This reason was given for not taking a petition up by the Canadian Government.

The response to the petition also dwelt upon India’s vibrant democracy, independent judiciary and free Press. “India is a fully functioning democracy with an independent judiciary and has bodies such as the National Human Rights Commission and 18 state human rights commissions that are designed to receive and process human rights complaints as directed under the Indian ‘Protection of Human Rights Act, 1993’. There have been two commissions of inquiry and eight inquiry committees appointed by several Indian Governments since 1984, who were all tasked with examining riots.”
Criticism and support for this petition has been bounced around a lot recently in the Canadian press.

In the US action was taken to the Federal Courts, with law suits filed against individuals as opposed to the Indian Government. Thinking specifically here of a recent suit brought in federal court against Kamal Nath. This is a completely different strategy which side-steps problems related to diplomacy and political relationships between governments. And the court indeed found in favor of the plaintiffs and against Kamal Nath.

If a similar petition were taken in the US to either the executive or legislative branch of government, imho the result would be very similar to what is happening in Canada. Making a case in a court of law, the judiciary branch, led to a different result.

I can find the links to the relevant news stories and post them if anyone is interested to know how these two avenues of redress differ.
 

Ambarsaria

ੴ / Ik▫oaʼnkār
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Just curious if any of the politicians cared to read what Genocide is defined as,

From,

http://en.wikipedia.org/wiki/Genocide


..... a legal definition is found in the 1948 United Nations Convention on the Prevention and Punishment of the Crime of Genocide (CPPCG). Article 2 of this convention defines genocide as:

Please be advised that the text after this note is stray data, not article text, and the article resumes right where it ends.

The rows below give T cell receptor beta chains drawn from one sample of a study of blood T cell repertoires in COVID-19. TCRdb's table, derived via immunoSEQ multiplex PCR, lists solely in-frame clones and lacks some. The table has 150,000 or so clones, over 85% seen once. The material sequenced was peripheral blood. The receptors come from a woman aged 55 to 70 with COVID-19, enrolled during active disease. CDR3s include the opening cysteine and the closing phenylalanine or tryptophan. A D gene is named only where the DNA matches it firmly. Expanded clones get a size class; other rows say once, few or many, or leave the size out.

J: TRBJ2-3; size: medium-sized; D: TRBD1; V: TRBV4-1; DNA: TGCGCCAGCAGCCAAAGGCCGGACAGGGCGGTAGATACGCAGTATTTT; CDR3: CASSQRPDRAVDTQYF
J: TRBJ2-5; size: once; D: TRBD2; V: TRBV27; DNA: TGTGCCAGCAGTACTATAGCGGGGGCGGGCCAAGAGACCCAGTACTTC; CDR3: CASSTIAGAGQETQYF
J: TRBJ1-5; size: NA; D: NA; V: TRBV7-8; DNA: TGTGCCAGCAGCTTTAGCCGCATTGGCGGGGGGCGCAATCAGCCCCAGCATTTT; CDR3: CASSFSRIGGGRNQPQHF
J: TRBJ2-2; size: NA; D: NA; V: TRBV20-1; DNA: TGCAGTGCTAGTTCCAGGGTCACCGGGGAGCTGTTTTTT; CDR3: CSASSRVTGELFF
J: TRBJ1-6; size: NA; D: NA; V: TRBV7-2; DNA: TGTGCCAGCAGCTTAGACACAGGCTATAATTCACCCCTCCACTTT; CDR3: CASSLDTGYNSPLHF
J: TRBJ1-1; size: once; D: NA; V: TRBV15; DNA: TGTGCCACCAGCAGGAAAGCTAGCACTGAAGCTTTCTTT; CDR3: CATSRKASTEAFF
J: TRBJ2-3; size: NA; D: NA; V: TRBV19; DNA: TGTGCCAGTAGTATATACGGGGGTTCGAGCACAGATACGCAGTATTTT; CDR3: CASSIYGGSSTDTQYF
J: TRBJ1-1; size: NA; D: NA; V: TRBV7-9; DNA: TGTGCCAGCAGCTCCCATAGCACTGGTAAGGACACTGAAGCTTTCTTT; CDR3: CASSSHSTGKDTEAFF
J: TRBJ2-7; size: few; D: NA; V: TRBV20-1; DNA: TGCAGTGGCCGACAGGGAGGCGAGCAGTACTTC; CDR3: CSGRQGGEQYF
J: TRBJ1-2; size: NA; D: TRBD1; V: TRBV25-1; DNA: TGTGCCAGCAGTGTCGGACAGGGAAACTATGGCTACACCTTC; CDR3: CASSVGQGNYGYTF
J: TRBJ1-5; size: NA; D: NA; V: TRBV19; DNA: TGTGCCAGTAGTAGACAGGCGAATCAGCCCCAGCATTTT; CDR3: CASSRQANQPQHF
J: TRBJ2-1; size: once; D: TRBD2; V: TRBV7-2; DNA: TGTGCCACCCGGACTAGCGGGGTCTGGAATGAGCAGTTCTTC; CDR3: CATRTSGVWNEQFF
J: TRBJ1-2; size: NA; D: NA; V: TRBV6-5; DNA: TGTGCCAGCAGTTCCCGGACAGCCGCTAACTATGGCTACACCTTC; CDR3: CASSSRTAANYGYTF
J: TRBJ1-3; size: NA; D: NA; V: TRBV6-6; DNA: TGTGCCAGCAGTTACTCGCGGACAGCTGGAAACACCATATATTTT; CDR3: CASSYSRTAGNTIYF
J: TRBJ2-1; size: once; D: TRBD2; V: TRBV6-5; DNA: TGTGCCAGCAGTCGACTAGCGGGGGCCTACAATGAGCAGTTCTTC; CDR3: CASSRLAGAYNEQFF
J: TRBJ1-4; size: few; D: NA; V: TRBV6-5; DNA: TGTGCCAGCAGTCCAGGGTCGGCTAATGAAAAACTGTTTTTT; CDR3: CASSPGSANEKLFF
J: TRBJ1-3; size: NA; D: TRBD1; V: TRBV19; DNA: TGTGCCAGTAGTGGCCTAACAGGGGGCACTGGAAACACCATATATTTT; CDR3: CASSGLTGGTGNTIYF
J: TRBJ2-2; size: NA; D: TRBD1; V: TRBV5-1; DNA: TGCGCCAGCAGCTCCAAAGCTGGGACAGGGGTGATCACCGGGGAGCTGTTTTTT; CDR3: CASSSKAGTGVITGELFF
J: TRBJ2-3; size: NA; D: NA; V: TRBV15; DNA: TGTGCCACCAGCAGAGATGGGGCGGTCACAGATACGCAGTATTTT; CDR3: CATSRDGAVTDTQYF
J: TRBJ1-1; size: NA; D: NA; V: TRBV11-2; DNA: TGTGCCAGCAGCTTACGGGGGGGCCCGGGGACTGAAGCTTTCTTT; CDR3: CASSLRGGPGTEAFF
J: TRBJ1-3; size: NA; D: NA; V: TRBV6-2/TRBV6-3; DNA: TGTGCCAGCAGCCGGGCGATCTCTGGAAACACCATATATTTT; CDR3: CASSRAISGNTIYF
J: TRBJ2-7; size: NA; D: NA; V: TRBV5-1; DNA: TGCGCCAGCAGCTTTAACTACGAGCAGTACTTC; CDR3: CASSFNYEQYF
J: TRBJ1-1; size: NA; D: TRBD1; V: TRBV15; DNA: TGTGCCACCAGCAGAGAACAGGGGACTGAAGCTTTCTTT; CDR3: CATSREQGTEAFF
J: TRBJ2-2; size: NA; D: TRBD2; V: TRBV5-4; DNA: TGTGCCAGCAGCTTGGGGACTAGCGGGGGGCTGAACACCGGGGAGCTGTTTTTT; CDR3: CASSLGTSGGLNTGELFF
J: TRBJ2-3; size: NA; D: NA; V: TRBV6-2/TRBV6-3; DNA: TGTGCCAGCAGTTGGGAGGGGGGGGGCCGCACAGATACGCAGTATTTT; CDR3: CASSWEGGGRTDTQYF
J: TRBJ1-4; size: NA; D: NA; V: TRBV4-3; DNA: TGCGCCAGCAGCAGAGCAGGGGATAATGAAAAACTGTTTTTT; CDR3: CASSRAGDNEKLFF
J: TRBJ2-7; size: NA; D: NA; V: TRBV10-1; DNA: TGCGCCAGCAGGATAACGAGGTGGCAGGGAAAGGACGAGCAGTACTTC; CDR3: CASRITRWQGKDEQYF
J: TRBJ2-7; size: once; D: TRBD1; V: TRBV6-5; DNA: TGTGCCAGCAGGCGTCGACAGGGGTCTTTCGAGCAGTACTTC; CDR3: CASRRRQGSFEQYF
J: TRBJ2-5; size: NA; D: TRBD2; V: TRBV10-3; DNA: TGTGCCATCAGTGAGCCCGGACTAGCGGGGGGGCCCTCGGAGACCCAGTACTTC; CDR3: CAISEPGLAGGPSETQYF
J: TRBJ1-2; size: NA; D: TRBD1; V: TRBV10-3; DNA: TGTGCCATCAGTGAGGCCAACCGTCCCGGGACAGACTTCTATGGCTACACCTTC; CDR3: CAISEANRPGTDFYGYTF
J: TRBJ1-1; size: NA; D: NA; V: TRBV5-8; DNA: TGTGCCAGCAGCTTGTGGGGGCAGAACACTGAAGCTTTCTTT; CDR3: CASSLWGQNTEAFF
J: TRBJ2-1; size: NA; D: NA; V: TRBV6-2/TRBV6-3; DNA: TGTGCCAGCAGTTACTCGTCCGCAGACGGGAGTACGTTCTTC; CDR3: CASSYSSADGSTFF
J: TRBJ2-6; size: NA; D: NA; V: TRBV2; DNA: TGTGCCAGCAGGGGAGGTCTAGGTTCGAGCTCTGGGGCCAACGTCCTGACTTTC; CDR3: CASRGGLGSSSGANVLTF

"any of the following acts committed with intent to destroy, in whole or in part, a national, ethnical, racial or religious group, as such: killing members of the group; causing serious bodily or mental harm to members of the group; deliberately inflicting on the group conditions of life, calculated to bring about its physical destruction in whole or in part; imposing measures intended to prevent births within the group; [and] forcibly transferring children of the group to another group."

Let us pull it apart and just some thoughts,


  • any of the following acts committed with intent to destroy,
    • in whole
    • or in part,
        • YES
    • a national, ethnical, racial or
      • religious group,
        • YES, Sikh
      • as such:
        • killing members of the group; causing serious bodily or mental harm to members of the group;
          • YES, killing, serious bodily harm and mental harm
        • deliberately inflicting on the group conditions of life,
          • YES, organized attacks
        • calculated to bring about its physical destruction in whole or in part;
          • YES, many sikhs men, women and children murdered
        • imposing measures intended to prevent births within the group; [and] forcibly transferring children of the group to another group."
          • Not applicable
What is missing,


  • Names of victims ... Known perhaps some missed
  • Organizers ... Known
  • Perpetrators ... Known
What a shame, atrocity, genocide and injustice.

Sat Sri Akal